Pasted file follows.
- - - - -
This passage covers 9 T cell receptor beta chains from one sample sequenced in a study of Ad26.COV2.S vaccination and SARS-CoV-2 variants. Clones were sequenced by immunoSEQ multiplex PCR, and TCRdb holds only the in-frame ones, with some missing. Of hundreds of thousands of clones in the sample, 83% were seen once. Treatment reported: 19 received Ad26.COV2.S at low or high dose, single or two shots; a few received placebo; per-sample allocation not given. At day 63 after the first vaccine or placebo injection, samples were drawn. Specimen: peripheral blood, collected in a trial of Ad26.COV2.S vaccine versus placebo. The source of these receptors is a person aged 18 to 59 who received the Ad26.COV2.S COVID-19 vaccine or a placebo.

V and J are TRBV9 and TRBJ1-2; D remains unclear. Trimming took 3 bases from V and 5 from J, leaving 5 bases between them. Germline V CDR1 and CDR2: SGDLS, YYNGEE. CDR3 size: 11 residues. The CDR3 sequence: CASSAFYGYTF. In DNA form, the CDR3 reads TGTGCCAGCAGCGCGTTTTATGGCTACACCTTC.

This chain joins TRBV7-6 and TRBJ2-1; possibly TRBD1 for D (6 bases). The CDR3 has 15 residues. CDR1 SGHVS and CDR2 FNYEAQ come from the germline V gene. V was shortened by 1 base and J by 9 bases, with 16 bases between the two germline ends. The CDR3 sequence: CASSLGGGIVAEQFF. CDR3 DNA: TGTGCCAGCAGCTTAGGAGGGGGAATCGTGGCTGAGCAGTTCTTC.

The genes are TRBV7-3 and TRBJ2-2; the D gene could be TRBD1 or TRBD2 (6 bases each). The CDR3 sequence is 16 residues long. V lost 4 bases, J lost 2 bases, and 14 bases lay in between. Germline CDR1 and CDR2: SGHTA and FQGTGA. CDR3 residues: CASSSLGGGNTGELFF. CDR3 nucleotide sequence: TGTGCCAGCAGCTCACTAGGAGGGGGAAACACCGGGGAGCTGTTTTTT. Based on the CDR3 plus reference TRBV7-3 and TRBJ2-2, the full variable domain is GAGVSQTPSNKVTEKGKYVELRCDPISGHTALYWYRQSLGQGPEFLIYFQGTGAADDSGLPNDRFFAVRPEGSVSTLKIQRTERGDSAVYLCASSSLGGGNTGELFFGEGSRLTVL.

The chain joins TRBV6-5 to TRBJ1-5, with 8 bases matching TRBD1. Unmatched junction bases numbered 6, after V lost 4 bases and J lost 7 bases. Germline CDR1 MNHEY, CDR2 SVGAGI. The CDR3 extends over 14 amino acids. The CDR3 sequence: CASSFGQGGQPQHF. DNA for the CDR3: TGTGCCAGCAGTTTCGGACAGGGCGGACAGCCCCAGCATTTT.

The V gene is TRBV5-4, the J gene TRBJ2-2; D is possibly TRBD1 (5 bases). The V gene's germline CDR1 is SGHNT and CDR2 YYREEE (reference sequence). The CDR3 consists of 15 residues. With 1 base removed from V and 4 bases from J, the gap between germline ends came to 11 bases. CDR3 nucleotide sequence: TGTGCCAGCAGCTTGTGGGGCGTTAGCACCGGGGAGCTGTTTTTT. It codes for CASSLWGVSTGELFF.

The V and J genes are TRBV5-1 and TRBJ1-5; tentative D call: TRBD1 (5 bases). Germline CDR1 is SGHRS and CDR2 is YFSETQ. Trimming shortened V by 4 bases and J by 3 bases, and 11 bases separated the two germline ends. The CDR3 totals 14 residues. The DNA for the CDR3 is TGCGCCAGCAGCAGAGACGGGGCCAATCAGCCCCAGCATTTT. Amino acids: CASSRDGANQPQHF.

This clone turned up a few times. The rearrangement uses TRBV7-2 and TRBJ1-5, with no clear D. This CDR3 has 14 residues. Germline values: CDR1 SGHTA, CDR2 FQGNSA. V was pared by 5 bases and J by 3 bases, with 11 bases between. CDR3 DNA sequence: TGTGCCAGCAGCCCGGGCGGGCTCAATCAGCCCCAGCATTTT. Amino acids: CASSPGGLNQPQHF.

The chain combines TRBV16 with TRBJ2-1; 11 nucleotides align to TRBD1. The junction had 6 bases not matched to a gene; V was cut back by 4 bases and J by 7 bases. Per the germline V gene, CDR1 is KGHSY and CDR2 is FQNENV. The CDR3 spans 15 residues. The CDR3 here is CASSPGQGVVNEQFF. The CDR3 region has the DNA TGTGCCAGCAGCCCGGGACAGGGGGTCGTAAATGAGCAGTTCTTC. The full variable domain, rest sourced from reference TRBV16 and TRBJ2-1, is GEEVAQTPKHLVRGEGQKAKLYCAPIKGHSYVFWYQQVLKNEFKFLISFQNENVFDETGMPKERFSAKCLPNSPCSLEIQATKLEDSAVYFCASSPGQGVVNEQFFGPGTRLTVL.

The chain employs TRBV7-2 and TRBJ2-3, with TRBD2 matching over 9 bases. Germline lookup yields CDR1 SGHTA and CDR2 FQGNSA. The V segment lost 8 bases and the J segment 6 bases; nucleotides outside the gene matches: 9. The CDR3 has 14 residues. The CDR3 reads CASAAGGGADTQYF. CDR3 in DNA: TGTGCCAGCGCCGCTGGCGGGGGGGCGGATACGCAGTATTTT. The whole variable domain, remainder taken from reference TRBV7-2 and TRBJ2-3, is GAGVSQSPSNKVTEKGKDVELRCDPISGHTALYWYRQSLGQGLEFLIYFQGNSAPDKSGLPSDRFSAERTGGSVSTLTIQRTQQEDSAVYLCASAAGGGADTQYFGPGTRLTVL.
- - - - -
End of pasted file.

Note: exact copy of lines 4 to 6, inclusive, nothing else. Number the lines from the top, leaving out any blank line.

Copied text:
The genes are TRBV7-3 and TRBJ2-2; the D gene could be TRBD1 or TRBD2 (6 bases each). The CDR3 sequence is 16 residues long. V lost 4 bases, J lost 2 bases, and 14 bases lay in between. Germline CDR1 and CDR2: SGHTA and FQGTGA. CDR3 residues: CASSSLGGGNTGELFF. CDR3 nucleotide sequence: TGTGCCAGCAGCTCACTAGGAGGGGGAAACACCGGGGAGCTGTTTTTT. Based on the CDR3 plus reference TRBV7-3 and TRBJ2-2, the full variable domain is GAGVSQTPSNKVTEKGKYVELRCDPISGHTALYWYRQSLGQGPEFLIYFQGTGAADDSGLPNDRFFAVRPEGSVSTLKIQRTERGDSAVYLCASSSLGGGNTGELFFGEGSRLTVL.

The chain joins TRBV6-5 to TRBJ1-5, with 8 bases matching TRBD1. Unmatched junction bases numbered 6, after V lost 4 bases and J lost 7 bases. Germline CDR1 MNHEY, CDR2 SVGAGI. The CDR3 extends over 14 amino acids. The CDR3 sequence: CASSFGQGGQPQHF. DNA for the CDR3: TGTGCCAGCAGTTTCGGACAGGGCGGACAGCCCCAGCATTTT.

The V gene is TRBV5-4, the J gene TRBJ2-2; D is possibly TRBD1 (5 bases). The V gene's germline CDR1 is SGHNT and CDR2 YYREEE (reference sequence). The CDR3 consists of 15 residues. With 1 base removed from V and 4 bases from J, the gap between germline ends came to 11 bases. CDR3 nucleotide sequence: TGTGCCAGCAGCTTGTGGGGCGTTAGCACCGGGGAGCTGTTTTTT. It codes for CASSLWGVSTGELFF.